“T……Tom…..live…..lived…in..a….big….city…..” I glance at my timer and see 26 seconds to go. “He….li….lived….with….his…br…brother…and…” BEEP BEEP BEEP
Zeus’ head drops to his shoulders. I can see the disappointment in his eyes. His voice is full of shame and regret. I told him his reading score for the beginning of the school year: 11 words. Nowhere near the 60 that students are expected to be at.
I look him in the eyes and tell him, “Our goal is to get you at the end of year benchmark, and to help you become the best reader possible. What can we do to work on this?”. By goal setting and directing the question to the reader himself, I catch Zeus off guard. “I dunno…..read? Like all the time?”. His eyes search mine expectantly, waiting for me to guide his response. I smile and say, “Reading is something that must become a daily habit; if you want to become a lifelong reader and learn to enjoy it, we must practice daily. I want you to start by coming in each day after breakfast and selecting a book that you are able to read. As time goes on, you may notice your taste in books change, or that you can read difficult words on your own. You are I are in this together, Zeus.” He nods and turns to walk towards our large classroom bookshelf. I see him narrow his eyes upon picking up a book. He puts it back when he realizes it isn’t something he is ready for. After a few minutes, he settles on a well worn book and reads it to himself at his seat. I watch him repeat this routine each day for the next nine months. As time goes on, I see him transform before my eyes. I make it a point to encourage him on small victories. One example is when he read a story for me and made only five errors, compared to the sixteen from several weeks earlier. I advise his classmates to make positive comments to him when he reads aloud in class, or when his reading score increases after a fluency test. He beams with pride when the school principal pats him on the back and congratulates him on moving up over ten words in a month. There are bad days too, though. I see him silently comparing himself to the other students who quickly meet the end of year goal effortlessly. I know he is wondering why he must put in more work. There were days when I spent extra time reading with him because I knew he wasn’t reading at home. There were times when I could hear him sigh from across the room, and it knew that he was having a rough day. At his conference, his parents and I discussed his strengths and weaknesses in school. We spent the most time talking about his growth, and what he needed to do at home to improve. “This is our priority”, his mother told me firmly, looking Zeus in the eyes, so that he knew he would be held accountable. “I know he can become better.” Yes he can. Yes he will, I had thought to myself. Encouragement and consistency are what will help him succeed.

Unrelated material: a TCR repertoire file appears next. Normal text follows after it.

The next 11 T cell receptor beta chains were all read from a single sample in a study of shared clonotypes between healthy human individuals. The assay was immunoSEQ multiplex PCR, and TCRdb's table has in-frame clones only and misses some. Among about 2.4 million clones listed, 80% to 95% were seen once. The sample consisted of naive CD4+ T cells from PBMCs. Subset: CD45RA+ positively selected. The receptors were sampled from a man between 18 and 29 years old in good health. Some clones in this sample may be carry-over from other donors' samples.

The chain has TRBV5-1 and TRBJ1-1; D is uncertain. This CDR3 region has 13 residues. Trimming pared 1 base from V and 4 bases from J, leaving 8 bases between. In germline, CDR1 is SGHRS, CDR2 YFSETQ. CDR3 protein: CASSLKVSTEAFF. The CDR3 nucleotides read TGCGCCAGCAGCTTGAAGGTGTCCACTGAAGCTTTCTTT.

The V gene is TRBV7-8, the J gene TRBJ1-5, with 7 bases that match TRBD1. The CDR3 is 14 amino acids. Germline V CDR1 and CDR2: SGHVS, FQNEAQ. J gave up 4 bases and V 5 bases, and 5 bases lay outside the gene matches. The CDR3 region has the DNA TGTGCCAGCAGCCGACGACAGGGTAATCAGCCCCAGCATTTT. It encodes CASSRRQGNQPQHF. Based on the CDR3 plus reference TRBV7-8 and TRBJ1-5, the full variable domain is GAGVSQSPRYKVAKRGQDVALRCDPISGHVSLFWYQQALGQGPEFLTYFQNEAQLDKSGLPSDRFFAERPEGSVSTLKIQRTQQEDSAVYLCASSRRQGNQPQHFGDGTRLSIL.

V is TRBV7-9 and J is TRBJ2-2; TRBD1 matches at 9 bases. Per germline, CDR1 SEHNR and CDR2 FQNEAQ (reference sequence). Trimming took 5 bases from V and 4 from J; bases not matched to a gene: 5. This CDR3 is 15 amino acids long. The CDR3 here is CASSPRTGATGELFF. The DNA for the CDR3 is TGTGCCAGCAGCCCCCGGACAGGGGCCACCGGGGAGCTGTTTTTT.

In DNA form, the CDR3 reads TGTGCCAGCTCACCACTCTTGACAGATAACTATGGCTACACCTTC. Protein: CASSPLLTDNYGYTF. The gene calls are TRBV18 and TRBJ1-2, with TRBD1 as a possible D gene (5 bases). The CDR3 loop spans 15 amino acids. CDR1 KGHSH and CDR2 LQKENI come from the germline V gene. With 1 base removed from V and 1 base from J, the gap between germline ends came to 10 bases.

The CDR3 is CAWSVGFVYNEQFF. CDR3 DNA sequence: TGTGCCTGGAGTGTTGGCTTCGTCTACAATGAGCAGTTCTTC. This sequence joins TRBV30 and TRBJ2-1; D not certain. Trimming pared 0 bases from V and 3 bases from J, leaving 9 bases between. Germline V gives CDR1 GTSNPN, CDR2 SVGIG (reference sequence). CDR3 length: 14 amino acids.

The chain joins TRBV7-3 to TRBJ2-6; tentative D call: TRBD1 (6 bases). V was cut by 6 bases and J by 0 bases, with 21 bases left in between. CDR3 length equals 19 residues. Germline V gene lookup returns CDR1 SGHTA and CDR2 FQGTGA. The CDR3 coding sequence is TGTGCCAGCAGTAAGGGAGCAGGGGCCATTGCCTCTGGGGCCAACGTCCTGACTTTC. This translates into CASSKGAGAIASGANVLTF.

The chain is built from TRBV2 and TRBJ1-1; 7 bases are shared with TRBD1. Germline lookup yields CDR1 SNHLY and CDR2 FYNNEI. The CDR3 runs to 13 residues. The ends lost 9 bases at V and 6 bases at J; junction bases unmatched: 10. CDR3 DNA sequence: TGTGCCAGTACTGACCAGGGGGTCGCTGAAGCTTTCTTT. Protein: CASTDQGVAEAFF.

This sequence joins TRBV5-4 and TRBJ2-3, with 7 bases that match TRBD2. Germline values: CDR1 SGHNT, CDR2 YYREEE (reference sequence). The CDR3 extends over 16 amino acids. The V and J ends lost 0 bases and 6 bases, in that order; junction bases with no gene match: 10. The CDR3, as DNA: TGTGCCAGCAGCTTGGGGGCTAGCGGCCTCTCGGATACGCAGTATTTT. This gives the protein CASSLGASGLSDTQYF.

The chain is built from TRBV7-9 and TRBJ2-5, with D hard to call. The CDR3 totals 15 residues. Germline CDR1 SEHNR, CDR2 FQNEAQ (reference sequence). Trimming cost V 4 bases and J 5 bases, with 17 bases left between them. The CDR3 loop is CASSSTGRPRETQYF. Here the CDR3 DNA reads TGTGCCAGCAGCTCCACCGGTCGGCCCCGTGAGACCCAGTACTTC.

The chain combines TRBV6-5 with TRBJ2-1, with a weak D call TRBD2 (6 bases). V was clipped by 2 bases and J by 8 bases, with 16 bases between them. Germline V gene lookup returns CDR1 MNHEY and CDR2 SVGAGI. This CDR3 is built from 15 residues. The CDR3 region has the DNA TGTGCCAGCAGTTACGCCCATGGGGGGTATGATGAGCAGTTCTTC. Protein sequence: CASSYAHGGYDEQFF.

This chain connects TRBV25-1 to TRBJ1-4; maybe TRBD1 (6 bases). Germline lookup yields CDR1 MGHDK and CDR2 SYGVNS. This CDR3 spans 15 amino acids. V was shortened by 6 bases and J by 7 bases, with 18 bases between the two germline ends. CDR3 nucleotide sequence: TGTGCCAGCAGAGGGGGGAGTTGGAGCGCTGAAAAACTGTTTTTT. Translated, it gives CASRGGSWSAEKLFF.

“I can say all my numbers from one to ten. I can count very well for my age. Listen to me say all my numbers from one to ten. One, two, three, four, five, six, seven, eight, nine, ten. My teacher says I am becoming better in school. I know because I practice my numbers each day.” I smile as I listen to Zeus pointing and reading the words out loud, and he is so incredibly close to the end of year goal. When the timer hits 10 seconds, I realize he WILL make it. As the timer goes off and he looks up to hear his score, I jump up and hug him. I scream, “96 words!!!!.” His eyes are as large as the analog clock on the wall. I feel so proud when the other students circle around him for a hug. I see tears in his eyes. He is ready for his end of year reading test. He has come a long way. Only two weeks to go.
Today, Zeus took his end of the year reading test; a similar story, with the same amount of time. This time, I noticed several differences. He strode into the room with his shoulders high, head held confidently, and read with ease. When he first became my student, he had cringed at the large amount of errors staring back at him. Now, he proudly tells me that he only made two whole errors! He came close to meeting the end of year goal. He missed it by nine words. I can tell he is slightly disappointed but still proud of how he finished. He smiles at me and says “Thank you”, before walking over to my bookshelf and finding a book. He sits down and starts to read.
About the Author
Rebecca Brinkman is a fourth-grade teacher in Phoenix, Arizona. She has taught at the same school for her entire 17-year career. Her campus is a second home and it has a strong family feel to it. This is what draws her back every year. She is excited to begin her “Sweet 16th” year of teaching! She has taught 2nd grade for ten years and 3rd grade for six years. She has served as a team lead on her campus for six years. She earned a Masters in Education with a focus on Curriculum and Instruction from Arizona State University, as well as a Masters in Reading. She also earned her Bachelor of Arts in Education from Arizona State University.
Rebecca achieved National Board Certification in the fall of 2019 in Early to Middle Childhood Literacy. She is passionate about building relationships and creating magic in the classroom for her scholars. She credits her former speech teacher as her reason for becoming an educator. She profoundly impacted her attitude towards school and self-esteem as a young student; Rebecca realized she wanted to make that same impact on children by helping them realize their strengths and pushing through personal challenges.
Her second biggest passion is travel! She can often be found planning her next big adventure. She also enjoys hiking, reading, storytelling with The Moth, volunteering and bucket listing. The quote that resonates most with her is, “The dream is free, but the hustle is sold separately.”